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In order to prevail under either 1981, Title VII, or the ADEA, plaintiff needs to show that she has been the victim of intentional discrimination. St. Mary's Honor Ctr. v. Hicks, 113 S.Ct. 2742, 2747-48 (1993)(Title VII); General Building Contractors Ass'n v. Pennsylvania, 458 U.S. 375, 391 (1982)(1981); Cone v. Longmont United Hosp. Ass'n, No. 92-1349, 1994 WL 12762 at * 7 (10th Cir. Jan. 20, 1994)(ADEA). Our review of the record confirms the opinion of the district court that plaintiff has utterly failed to produce any evidence to support her allegations that she was treated as she was because she is black and/or because she is over forty.


Plaintiff's personal opinions or mere conjecture that she has been subjected to discrimination are insufficient to withstand a properly supported motion for summary judgment. See Branson v. Price River Coal Co., 853 F.2d 768, 771-72 (10th Cir.1988). The fact that other employees at St. Anthony were treated differently than plaintiff is not evidence of illegal discrimination. EEOC v. Flasher Co., 986 F.2d 1312, 1321 (10th Cir.1992).


Merely finding that people have been treated differently stops short of the crucial question: why people have been treated differently. While comparing specific disciplinary actions can give rise to an inference of illegal discrimination, it need not do so. Proffered reasons may be a pretext for a host of motives, both proper and improper, that do not give rise to liability....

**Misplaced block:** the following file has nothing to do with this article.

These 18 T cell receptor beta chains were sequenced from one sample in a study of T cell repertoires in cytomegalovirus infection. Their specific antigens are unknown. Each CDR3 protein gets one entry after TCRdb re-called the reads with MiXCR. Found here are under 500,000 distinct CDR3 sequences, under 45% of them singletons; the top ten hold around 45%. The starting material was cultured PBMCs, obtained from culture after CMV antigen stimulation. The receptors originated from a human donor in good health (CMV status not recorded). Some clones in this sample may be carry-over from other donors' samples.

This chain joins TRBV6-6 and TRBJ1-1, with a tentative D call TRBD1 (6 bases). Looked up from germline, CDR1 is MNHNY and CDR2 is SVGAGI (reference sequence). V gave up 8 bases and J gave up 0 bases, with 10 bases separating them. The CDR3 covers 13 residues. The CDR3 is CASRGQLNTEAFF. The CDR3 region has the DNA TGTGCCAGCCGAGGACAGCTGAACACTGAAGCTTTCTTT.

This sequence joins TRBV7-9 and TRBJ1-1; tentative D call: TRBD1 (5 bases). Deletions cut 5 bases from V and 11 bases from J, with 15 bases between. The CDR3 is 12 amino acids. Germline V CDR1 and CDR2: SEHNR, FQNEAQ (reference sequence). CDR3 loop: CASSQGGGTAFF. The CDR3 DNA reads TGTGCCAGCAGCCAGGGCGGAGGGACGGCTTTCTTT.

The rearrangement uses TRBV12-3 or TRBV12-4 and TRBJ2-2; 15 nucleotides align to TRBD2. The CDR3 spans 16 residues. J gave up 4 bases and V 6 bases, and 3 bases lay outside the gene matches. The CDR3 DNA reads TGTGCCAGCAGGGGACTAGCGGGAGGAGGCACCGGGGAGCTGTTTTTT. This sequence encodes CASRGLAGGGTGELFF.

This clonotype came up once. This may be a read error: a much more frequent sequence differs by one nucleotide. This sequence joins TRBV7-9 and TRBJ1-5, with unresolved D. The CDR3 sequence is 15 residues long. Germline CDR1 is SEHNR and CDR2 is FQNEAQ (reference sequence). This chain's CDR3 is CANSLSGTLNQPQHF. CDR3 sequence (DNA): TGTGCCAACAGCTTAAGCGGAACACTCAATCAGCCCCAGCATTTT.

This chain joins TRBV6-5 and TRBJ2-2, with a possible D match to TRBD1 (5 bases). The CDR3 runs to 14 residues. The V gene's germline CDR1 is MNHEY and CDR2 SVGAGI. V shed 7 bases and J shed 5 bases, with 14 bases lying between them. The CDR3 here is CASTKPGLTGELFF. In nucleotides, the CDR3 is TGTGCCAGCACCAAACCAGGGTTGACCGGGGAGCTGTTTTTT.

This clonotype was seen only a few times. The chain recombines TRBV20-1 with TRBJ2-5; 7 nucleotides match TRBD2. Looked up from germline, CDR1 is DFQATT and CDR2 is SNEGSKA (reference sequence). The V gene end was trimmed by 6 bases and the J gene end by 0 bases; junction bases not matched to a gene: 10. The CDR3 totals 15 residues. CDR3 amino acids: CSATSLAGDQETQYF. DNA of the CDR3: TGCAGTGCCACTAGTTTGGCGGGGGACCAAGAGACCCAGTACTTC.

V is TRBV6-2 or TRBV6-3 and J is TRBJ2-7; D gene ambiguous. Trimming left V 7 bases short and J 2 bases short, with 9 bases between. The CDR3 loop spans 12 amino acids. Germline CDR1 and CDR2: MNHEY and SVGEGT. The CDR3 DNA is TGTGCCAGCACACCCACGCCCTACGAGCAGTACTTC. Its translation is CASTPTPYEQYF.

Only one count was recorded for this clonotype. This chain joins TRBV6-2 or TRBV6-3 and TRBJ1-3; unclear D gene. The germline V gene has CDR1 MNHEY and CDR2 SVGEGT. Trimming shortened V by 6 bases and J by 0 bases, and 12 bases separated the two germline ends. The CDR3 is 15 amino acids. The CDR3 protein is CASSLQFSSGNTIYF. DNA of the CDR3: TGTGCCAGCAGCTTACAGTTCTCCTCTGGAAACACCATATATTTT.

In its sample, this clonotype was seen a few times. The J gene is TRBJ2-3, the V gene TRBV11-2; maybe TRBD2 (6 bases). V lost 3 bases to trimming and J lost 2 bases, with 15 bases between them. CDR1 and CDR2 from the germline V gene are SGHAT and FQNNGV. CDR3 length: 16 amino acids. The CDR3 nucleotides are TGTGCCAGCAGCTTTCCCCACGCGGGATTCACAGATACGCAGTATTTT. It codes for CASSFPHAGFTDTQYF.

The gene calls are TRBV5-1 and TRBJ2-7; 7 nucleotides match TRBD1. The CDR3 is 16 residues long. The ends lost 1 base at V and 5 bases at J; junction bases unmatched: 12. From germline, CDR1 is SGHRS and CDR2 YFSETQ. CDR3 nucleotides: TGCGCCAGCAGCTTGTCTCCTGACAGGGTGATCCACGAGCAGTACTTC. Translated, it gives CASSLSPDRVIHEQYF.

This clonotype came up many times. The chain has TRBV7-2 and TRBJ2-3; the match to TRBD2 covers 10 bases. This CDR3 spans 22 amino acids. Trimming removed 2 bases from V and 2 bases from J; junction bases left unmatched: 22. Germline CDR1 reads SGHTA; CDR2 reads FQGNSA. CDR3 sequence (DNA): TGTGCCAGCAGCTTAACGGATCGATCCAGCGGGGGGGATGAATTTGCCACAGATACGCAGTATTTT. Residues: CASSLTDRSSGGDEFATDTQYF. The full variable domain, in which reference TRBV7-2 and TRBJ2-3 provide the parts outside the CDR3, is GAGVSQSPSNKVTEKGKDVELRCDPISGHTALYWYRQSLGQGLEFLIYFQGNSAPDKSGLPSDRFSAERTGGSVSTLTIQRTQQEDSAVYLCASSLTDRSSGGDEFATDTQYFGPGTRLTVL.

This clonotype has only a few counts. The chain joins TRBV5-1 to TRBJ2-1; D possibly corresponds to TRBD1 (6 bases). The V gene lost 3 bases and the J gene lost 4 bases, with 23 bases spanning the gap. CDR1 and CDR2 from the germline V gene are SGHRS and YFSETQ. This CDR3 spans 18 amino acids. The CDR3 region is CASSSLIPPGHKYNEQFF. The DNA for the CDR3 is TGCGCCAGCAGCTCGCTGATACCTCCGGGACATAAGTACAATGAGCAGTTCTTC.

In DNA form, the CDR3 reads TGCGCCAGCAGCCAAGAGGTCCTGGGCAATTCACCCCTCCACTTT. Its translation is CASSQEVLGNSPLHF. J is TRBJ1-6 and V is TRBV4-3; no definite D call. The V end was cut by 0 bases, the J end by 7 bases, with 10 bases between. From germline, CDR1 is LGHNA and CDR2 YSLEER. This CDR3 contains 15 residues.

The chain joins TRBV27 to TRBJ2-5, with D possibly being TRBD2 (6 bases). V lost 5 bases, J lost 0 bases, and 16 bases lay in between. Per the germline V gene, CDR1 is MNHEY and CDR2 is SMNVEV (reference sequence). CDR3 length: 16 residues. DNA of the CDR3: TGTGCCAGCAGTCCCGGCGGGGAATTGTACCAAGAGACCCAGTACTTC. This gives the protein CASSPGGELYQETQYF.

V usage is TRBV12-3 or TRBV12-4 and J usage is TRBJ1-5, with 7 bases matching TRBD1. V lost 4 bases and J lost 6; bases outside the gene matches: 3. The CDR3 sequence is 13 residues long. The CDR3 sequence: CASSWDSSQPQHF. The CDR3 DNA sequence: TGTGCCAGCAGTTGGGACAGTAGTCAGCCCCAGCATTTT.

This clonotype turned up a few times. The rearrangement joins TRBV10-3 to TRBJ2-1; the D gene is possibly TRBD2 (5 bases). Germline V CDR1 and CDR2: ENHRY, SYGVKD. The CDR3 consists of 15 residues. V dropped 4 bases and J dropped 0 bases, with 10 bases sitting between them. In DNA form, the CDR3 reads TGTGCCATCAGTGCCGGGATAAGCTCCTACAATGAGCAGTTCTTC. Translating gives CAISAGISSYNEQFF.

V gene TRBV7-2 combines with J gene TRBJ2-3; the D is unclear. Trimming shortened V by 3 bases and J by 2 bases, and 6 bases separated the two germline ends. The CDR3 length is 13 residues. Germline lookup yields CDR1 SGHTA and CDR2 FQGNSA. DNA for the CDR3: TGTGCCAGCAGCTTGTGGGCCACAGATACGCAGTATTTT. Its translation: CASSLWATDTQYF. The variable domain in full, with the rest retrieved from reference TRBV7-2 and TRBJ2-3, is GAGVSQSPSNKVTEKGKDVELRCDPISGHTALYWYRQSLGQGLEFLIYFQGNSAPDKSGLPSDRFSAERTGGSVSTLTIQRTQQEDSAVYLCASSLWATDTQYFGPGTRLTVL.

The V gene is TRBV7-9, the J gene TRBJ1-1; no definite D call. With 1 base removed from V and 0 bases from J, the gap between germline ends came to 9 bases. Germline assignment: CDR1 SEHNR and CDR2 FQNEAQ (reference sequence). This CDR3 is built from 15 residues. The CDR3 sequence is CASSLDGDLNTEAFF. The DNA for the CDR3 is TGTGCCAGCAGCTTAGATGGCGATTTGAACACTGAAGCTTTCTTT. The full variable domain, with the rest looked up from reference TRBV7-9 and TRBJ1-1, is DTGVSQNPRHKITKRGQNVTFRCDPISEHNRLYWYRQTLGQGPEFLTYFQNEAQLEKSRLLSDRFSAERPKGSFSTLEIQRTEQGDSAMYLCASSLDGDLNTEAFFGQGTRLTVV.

Id. While unfortunate things have happened to plaintiff, which may or may not have been her fault, there is absolutely no evidence that the actions taken by her employer were based in any way on the illegitimate considerations of race or age. We affirm on this issue for substantially the reasons stated by the district court.


Plaintiff finally argues that St. Mary's Honor Ctr., 113 S.Ct. 2742, forecloses the possibility of summary judgment in discrimination cases. Plaintiff misreads St. Mary's. In that case, the Supreme Court held that even when a defendant's proffered reasons for an adverse personnel action are incredible, the burden still remains with the plaintiff to prove racial discrimination. St. Mary's Honor Ctr., 113 S.Ct. at 2747-49. After the defendant in a discrimination case carries his or her burden of production, the plaintiff has the opportunity to show " 'that the proffered reason was not the true reason for the employment decision' a nd that race was." Id. at 2747 (quoting Texas Dep't of Community Affairs v. Burdine, 450 U.S. 248, 256 (1981)). In St. Mary's, the Court reviewed the results of a trial to the court; the case does nothing to alter the traditional standards governing motions for summary judgment. A plaintiff in a discrimination case must prove intentional discrimination. Id. at 2747-48. It is an essential element of the case. If a plaintiff in response to a motion for summary judgment cannot come forward with specific facts showing that there is a genuine issue for trial as to the essential element of intentional discrimination, summary judgment must be granted for the defendant. Plaintiff here has failed to make this showing.


The judgment of the United States District Court for the Western District of Oklahoma is AFFIRMED.


Honorable Clarence A. Brimmer, District Judge, United States District Court for the District of Wyoming, sitting by designation


This order and judgment is not binding precedent, except under the doctrines of law of the case, res judicata, and collateral estoppel. The court generally disfavors the citation of orders and judgments; nevertheless, an order and judgment may be cited under the terms and conditions of the court's General Order filed November 29, 1993. 151 F.R.D. 470